4WD Driving Techniques
Before you go on your trip know your 4WD and the operation of free wheeling hubs, transfer box levers, etc.
IN THE BUSH
- If you’re unsure of the ground ahead, especially if there’s mud or water, get out and check it
- Keep thumbs outside the steering wheel
- Don’t change gear in the middle of a tricky section
- If in doubt always choose the lower gear
- Tyre pressures play an important part in off-road driving. Lowering tyre pressures helps in getting through. 140-180 kpa (20-26 psi) is a good tyre pressure for bush tracks.
- Low tyre pressure = lower speed
- Cross small ridges ‘square on’
- Cross ditches at a slight angle
- Straddle ruts, however on slippery downhill sections, it’s best to drop into them if they’re not too deep. On uphill sections, stay out of them if possible. On deep rutted sections you may need to do some road building.
- If you begin to lose traction going uphill, or along a rutted track, or in mud, turn the steering wheel from side to side. This may help you keep moving. Take care you don’t career off to the right or left though!
ON STEEP HILLS
- Low second or third gear is generally best for going uphill
- Low first gear is best for steep downhill
- Don’t touch the clutch
- Use the footbrake sparingly and with caution
- Avoid turning the vehicle sideways on a hill
- Allow any vehicle in front plenty of room
- If the vehicle begins to slide sideways, very slight acceleration and steering into the slide will normally straighten your descent
- If you stall going uphill, don’t touch the clutch or accelerator. See the stall start technique for what to do.
- Winching is the safest way to tackle steep slopes, when all else fails.
- Speed and flotation are the keys to success. High ratio is best, if possible.
- Lower the tyre pressure to 140kpa or 20psi. You may need to go lower (lower tyre pressure = lower speed). Remember to reinflate your tyres as soon as you’re back on hard ground.
- Stick to any existing wheel tracks – it’s a lot easier.
- Avoid sudden changes in direction or acceleration. Coast to a stop if at all possible.
- Tackle dunes head on.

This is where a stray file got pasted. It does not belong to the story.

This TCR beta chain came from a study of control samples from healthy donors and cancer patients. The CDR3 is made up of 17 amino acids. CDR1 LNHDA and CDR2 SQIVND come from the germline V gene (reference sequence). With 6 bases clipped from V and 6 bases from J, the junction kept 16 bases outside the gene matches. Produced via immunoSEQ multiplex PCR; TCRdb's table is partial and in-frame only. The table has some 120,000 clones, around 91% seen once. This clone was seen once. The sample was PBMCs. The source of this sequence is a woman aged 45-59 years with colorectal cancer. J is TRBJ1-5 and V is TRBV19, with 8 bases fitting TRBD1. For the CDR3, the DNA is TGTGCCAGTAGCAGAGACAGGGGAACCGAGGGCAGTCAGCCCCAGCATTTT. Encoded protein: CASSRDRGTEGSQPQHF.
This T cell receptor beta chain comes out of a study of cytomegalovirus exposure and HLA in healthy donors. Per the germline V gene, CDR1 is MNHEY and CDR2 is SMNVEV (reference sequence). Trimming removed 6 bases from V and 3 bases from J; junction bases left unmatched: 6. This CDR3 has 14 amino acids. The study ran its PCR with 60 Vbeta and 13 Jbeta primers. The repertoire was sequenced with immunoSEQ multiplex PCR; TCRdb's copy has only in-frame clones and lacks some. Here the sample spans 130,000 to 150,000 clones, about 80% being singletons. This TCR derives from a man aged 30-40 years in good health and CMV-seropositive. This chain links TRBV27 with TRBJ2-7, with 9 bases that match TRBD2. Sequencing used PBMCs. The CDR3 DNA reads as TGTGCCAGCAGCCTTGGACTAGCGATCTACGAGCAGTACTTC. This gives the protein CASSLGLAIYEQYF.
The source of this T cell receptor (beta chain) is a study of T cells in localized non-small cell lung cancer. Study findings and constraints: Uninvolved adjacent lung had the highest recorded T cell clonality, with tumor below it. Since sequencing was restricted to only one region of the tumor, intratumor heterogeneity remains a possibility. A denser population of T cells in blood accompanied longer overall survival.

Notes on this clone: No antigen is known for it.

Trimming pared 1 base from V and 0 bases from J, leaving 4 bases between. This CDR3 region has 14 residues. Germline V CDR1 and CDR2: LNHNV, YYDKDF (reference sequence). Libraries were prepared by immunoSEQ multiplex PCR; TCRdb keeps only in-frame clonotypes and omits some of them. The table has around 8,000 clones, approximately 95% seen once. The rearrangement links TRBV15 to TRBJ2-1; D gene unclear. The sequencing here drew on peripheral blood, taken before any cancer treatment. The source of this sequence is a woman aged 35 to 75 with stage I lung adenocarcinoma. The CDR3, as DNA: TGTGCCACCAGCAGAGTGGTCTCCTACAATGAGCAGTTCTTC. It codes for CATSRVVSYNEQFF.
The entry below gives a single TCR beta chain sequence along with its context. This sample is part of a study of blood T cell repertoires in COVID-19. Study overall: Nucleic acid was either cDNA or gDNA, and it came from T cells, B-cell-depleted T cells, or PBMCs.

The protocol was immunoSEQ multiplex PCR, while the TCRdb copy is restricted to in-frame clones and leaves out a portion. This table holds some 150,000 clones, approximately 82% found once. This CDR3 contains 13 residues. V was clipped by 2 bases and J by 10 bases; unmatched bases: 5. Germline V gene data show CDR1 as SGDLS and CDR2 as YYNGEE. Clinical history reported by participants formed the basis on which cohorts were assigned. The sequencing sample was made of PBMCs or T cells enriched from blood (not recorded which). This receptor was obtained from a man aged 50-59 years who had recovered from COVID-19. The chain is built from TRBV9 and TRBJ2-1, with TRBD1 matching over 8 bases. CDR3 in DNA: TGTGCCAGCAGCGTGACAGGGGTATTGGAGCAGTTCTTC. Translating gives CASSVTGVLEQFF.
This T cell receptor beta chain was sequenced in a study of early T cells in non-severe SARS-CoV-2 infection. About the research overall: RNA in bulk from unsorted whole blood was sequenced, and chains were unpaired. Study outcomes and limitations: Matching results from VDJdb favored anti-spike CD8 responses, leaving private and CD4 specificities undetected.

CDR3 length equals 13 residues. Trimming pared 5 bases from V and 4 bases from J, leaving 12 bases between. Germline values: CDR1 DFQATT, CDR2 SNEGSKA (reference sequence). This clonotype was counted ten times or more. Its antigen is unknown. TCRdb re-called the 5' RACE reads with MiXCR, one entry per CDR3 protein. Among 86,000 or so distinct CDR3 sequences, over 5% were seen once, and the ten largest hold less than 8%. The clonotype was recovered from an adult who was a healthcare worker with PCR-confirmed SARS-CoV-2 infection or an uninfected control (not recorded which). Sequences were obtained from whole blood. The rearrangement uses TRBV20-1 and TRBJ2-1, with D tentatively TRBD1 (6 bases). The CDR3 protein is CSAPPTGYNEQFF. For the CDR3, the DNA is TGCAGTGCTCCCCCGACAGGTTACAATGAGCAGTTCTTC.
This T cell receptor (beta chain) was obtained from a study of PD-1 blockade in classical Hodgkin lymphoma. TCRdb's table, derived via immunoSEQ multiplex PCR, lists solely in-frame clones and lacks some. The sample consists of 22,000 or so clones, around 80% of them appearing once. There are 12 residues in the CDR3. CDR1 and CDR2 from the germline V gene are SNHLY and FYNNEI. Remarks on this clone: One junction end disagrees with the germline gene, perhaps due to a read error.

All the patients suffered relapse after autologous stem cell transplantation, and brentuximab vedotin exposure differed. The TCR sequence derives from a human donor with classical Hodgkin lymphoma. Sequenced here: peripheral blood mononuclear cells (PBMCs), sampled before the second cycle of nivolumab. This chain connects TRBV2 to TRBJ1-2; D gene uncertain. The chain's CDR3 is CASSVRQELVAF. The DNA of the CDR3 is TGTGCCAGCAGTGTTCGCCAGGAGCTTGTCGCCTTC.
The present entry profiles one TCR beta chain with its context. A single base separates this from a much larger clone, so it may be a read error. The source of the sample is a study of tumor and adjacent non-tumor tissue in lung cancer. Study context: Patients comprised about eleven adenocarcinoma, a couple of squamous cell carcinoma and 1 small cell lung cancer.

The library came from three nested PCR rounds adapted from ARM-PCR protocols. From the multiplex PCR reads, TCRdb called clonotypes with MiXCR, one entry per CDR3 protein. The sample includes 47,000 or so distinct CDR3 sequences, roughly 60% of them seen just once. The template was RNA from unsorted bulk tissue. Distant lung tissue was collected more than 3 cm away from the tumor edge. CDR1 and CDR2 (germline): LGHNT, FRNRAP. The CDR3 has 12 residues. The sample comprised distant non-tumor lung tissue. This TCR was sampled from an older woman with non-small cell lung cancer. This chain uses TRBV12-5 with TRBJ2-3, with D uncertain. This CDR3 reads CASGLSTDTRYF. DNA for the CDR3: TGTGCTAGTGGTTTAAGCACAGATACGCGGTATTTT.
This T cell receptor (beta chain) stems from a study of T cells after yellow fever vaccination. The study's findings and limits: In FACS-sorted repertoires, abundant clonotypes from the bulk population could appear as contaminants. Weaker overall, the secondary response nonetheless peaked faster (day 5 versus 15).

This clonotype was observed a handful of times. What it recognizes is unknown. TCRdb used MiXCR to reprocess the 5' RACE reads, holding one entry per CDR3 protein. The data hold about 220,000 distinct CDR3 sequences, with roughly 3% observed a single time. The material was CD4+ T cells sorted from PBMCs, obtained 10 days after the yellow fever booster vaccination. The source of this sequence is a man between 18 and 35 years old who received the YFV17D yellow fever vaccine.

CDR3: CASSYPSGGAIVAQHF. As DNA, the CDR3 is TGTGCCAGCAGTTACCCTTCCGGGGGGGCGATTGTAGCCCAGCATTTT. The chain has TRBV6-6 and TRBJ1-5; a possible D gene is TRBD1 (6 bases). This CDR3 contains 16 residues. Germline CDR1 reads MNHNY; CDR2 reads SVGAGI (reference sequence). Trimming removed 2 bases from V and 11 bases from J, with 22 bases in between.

- Avoid braking at all costs when descending a dune, Keep the nose of the vehicle pointing downhill. Don’t go fast, but not so slow that the wheels stop rolling, or the vehicle begins to slide sideways. A touch on the throttle will keep the wheels moving and the vehicle pointing in the right direction.
- If you get stuck, try and rock the vehicle backwards or forwards, building up a small stretch of hardpack sand that you can accelerate off from. Don’t spin the wheels!
- Have your recovery gear handy.
- Wash your 4WD down after use.
- Carry chains and fit them when required.
- Prepare your 4WD vehicle and carry safety gear.
- Keep to roads and tracks that are open to traffic.
- Drive as if you have no brakes. Use gears instead.
- Drive with low beam lights on.
- Remember, vehicles travelling uphill have right of way.
- Don’t travel when visibility is poor.
- Park only where directed and as close to the bank as possible.
- Leave the vehicle in gear.
- Don’t use the handbrake – it could freeze on.
- Lift the wiper blades off the windscreen.
- Be patient. Watch out for other travellers and animals.
- Check the crossing including the exit before you plunge in.
- Water depths of up to 30cm can be handled fairly easily, but will depend on the type of bottom and the current flow. Soft sand and/or a strong current can make even a shallow crossing a problem. A snorkel for deeper water may be required.
- Spray electrical components with WD40 before entering the water.
- Loosen the fan belt unless it has an auto clutch (auto clutch will still spin at higher RPM). A spinning fan can spray water onto the electrics.
- In deeper water (over 30cm) remove fan belt and fit blind to help create a bow wave.
- Keep speed down, but fast enough to create a bow wave – low second gear is best.
- Do not disengage clutch or change gears.
- Keep the engine running, even if you stop. If the engine does stop, DO NOT restart it. Winch or snatch out.
- After crossing, dry your brakes out. Check all oils for contamination if you’ve been driving regular, deep crossings, or you’ve become stuck.
- Speed and power are essential. Good tyres help.
- Low second or third are probably the best gears.
- Move the steering wheel from side to side rapidly to improve traction.
- Keep a steady pace.
- Stay out of ruts if possible.
- If you do become stuck, rock the vehicle backwards or forwards by alternating between first and reverse. You’ll be surprised at what perseverance can do.
- When a vehicle stops on a steep hill, don’t panic. Think and stay calm.
- Brakes on – both foot and handbrake.
- Switch engine off if not already stalled.
- Ease clutch in.
- Select low range, reverse gear. Clutch out.
- Check to see if track is clear to reverse and that the wheels are pointing straight ahead, not on an angle.
- Handbrake off.
- Footbrake off – but keep it ready for action.
- Keeping your foot away from the clutch, start the engine and proceed backwards slowly down the hill. Don’t touch the clutch or the accelerator.
- Slight ‘feathering’ of the brake is possible, but take care.